The unpredictable life

  • Published
  • By Capt. Darwyn Klatt
  • Chief, Strategy & Process Improvement
One of the things I love most about the Air Force is the unpredictability and changing nature of the career. We move to new places, tackle new jobs and new challenges, meet new commanders and co-workers and always look ahead to something different.
This lack of rigorous structure has been my motivation for the past 10 years of military service.

Recently, I have dealt with unpredictability in a different, more frustrating way. After experiencing symptoms of vertigo, I was taken off flying status pending a medical review board in San Antonio.

The process of making appointments, going TDY to Brooks City-Base, Texas, answering endless questions about my health history and waiting for the next step has been a challenge.

One result of this waiting game was a change in my duty position and office. When symptoms first appeared, I was a flight commander in the 33rd Flying Training Squadron teaching students how to fly the T-6. That image of the future has changed dramatically. Being unable to fly for more than four months forced changes I did not have in mind.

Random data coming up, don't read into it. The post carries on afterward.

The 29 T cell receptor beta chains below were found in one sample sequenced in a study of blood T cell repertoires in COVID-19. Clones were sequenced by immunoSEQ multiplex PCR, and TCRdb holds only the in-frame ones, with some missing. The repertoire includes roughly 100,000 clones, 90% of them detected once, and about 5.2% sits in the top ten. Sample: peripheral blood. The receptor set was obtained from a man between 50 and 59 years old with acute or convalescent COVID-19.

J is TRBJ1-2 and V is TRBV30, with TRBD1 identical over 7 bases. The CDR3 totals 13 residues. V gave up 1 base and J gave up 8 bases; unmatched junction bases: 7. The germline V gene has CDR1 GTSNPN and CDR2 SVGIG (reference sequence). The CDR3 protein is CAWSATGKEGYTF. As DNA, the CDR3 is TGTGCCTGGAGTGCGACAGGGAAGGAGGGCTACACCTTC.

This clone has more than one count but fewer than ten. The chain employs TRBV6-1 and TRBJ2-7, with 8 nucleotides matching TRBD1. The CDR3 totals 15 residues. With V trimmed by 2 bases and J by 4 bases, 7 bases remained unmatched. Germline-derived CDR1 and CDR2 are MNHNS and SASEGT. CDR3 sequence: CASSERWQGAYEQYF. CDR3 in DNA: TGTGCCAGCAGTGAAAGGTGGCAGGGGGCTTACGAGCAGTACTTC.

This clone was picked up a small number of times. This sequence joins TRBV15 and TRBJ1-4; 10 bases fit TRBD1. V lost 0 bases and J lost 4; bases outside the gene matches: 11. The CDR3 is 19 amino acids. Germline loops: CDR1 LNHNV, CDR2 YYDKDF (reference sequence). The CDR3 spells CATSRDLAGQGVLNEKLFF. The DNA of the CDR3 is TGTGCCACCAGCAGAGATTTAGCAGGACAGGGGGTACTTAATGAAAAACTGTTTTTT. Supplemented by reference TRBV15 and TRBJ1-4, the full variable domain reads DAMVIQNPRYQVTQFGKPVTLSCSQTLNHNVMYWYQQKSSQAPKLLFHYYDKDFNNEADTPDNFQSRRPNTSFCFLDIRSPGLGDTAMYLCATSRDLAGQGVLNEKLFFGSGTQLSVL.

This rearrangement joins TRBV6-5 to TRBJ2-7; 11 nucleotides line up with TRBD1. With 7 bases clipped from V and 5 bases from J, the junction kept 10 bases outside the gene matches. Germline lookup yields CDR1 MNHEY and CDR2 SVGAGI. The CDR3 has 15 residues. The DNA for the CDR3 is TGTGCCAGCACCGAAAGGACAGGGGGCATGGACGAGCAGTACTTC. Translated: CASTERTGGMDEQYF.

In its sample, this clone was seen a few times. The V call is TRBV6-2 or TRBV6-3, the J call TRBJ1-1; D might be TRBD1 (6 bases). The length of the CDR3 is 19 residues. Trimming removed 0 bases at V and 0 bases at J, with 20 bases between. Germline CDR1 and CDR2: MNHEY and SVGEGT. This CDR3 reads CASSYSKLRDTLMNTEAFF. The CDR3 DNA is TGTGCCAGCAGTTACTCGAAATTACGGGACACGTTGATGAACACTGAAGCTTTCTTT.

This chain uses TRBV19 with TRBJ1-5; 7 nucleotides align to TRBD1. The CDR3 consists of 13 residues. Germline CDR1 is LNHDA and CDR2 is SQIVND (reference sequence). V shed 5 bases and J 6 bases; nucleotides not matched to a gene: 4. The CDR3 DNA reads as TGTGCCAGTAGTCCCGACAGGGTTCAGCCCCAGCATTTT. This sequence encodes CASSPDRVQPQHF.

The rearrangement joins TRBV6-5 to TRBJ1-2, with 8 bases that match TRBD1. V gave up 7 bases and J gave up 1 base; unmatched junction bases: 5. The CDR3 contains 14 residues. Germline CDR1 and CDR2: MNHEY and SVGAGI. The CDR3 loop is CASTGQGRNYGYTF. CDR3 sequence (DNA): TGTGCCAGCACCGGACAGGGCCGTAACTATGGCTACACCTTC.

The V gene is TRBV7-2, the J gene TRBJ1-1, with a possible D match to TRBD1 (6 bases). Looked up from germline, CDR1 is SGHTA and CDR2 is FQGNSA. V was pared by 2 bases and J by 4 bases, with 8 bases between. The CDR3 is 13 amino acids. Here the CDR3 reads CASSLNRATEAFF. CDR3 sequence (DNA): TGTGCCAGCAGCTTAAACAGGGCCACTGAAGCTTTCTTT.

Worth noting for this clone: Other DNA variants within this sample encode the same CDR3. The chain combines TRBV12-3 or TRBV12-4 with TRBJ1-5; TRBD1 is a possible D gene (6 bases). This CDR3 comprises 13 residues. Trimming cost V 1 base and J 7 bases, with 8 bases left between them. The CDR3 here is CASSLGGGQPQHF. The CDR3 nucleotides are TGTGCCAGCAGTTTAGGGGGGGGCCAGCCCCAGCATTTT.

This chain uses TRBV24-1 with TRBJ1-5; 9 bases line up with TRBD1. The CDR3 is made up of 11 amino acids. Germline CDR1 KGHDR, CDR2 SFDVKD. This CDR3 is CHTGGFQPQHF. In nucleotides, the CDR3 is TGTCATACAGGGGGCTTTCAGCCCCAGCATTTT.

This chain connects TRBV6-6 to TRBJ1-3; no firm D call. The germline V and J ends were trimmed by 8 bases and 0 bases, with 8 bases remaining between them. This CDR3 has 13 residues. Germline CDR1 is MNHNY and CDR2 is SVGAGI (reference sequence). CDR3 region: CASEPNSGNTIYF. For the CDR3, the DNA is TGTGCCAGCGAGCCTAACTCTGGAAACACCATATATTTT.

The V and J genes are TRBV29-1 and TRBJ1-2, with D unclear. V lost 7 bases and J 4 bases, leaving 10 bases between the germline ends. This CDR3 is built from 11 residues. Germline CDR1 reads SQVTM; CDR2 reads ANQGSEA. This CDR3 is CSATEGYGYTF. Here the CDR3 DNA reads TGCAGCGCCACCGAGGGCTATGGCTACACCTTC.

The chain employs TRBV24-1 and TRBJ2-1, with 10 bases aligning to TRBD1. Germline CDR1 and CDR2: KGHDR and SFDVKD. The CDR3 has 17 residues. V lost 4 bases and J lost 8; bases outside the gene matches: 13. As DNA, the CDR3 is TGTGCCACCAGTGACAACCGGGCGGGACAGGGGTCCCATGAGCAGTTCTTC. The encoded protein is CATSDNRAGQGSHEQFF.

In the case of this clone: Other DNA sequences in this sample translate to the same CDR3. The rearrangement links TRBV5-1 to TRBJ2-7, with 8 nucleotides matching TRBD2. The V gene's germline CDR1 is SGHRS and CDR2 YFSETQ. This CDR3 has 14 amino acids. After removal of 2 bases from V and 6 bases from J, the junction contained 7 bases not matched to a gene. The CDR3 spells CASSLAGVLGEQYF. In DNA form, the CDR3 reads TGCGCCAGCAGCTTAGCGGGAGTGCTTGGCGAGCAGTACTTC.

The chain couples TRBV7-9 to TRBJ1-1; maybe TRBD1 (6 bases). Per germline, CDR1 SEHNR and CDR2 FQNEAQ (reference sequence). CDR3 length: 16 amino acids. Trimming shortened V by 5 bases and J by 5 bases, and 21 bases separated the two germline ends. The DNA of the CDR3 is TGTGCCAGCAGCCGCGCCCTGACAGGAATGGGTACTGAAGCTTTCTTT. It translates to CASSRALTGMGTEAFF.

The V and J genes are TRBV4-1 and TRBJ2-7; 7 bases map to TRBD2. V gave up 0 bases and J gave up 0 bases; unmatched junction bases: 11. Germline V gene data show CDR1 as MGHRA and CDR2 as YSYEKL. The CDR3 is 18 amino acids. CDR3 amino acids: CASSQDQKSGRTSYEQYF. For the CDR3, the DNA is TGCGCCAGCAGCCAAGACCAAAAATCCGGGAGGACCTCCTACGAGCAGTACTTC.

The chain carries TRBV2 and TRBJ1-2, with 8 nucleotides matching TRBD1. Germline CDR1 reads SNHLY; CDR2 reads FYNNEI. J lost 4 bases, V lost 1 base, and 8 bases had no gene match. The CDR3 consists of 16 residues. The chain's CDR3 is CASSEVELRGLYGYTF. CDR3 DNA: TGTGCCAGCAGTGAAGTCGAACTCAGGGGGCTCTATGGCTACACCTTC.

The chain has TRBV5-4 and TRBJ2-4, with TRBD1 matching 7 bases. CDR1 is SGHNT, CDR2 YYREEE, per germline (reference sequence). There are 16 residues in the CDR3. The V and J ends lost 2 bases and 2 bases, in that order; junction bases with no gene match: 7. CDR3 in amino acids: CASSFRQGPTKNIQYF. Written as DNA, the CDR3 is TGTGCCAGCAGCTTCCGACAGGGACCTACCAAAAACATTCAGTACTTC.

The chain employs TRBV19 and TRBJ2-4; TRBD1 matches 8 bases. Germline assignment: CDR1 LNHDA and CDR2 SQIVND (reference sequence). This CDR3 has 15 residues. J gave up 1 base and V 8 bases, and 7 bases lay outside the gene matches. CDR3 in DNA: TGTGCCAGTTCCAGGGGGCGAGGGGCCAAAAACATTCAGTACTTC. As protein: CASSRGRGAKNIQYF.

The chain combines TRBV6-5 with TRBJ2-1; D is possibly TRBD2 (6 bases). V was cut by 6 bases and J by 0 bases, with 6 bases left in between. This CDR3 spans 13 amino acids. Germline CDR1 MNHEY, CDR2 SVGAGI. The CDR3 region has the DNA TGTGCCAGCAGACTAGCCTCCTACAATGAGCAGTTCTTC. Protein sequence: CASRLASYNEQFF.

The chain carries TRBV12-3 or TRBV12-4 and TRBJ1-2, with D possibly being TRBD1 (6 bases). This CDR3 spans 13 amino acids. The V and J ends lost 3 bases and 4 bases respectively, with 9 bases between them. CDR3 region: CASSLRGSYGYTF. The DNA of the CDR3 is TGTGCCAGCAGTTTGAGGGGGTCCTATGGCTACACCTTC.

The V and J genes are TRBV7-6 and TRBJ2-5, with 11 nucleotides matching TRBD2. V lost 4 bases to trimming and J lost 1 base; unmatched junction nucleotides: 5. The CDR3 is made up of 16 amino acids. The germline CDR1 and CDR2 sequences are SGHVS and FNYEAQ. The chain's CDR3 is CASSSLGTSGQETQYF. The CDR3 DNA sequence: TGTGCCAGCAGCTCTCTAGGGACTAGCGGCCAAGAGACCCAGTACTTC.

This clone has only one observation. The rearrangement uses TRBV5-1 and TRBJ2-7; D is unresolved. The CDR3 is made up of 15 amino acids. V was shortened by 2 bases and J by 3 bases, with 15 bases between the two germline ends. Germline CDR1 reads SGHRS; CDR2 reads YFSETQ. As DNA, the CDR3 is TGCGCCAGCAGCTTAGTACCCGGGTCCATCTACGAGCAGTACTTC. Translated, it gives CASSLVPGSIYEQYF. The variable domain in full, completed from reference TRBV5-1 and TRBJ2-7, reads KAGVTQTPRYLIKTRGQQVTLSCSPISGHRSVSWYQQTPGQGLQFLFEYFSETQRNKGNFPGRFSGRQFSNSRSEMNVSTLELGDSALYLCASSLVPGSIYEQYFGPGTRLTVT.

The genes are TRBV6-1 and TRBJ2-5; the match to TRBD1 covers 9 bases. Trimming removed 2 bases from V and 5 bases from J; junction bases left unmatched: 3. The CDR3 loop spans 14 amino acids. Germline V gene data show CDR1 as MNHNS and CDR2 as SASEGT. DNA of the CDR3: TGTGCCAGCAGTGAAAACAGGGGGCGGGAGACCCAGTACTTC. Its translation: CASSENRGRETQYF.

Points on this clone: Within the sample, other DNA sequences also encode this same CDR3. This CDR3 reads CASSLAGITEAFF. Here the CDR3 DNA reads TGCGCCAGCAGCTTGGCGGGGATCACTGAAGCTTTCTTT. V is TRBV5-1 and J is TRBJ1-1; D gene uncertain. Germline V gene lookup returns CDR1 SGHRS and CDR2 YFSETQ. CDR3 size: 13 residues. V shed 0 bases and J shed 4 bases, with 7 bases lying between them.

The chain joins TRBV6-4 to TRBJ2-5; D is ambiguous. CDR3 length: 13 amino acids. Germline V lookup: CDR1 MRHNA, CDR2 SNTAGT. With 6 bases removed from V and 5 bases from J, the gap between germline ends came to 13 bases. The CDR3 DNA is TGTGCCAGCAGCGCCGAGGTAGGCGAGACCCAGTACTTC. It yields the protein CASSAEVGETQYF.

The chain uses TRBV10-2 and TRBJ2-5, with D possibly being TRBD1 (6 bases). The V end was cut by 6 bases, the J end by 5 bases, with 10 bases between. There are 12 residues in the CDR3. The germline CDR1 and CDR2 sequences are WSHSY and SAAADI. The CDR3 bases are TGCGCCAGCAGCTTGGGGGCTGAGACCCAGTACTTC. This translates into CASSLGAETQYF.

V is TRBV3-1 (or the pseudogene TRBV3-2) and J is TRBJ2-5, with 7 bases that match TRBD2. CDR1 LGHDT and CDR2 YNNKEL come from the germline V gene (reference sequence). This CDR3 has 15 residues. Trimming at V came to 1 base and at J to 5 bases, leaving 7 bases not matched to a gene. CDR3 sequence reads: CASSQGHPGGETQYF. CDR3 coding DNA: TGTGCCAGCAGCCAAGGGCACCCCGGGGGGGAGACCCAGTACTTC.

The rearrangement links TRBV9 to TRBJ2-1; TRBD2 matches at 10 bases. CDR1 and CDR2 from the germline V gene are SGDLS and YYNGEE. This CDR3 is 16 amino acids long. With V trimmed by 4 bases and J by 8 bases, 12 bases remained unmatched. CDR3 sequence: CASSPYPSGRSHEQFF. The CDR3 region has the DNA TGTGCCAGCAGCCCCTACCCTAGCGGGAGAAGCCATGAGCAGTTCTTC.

A Vance leader recently pointed out that change is the only constant we can rely on in the military, or in life for that matter. Those who are unable or unwilling to embrace change tend to falter and fall behind, realizing too late that only through constantly reinventing ourselves can we keep up with the demands of life and succeed.

Embracing the change of an altered and unknowable future has its pros and cons. On one hand, I am quite used to shuffling around, using new tools and parking in new parking lots. On the other hand, when the change is potentially career altering, it causes anxiety that must be faced.

I know there are many who have suffered extreme change and altered career choices. I vividly recall flying a medical evacuation mission in my C-17 from Iraq to Germany. In the cargo hold were two Army Soldiers who were badly wounded. One was stable and going to live. The other had life-threatening injuries which made each minute a marathon on our journey to Ramstein AB, Germany.

It is hard for me to imagine what those two soldiers had to deal with as their stretchers were off-loaded from the aircraft to waiting doctors. Mere hours earlier they had plans, ambitions, hopes and dreams. Now their futures were being rewritten in a way they could never have imagined. That is dealing with change in a severe way.

My time waiting here at Vance will never measure up to the challenges those two soldiers endured, no matter how unpredictable or full of change it may be. It makes my day go by just a little easier when I remember the life-altering changes some have had to deal with.

If change is the only constant, then keeping that change in perspective is the only way to surmount the challenge and succeed.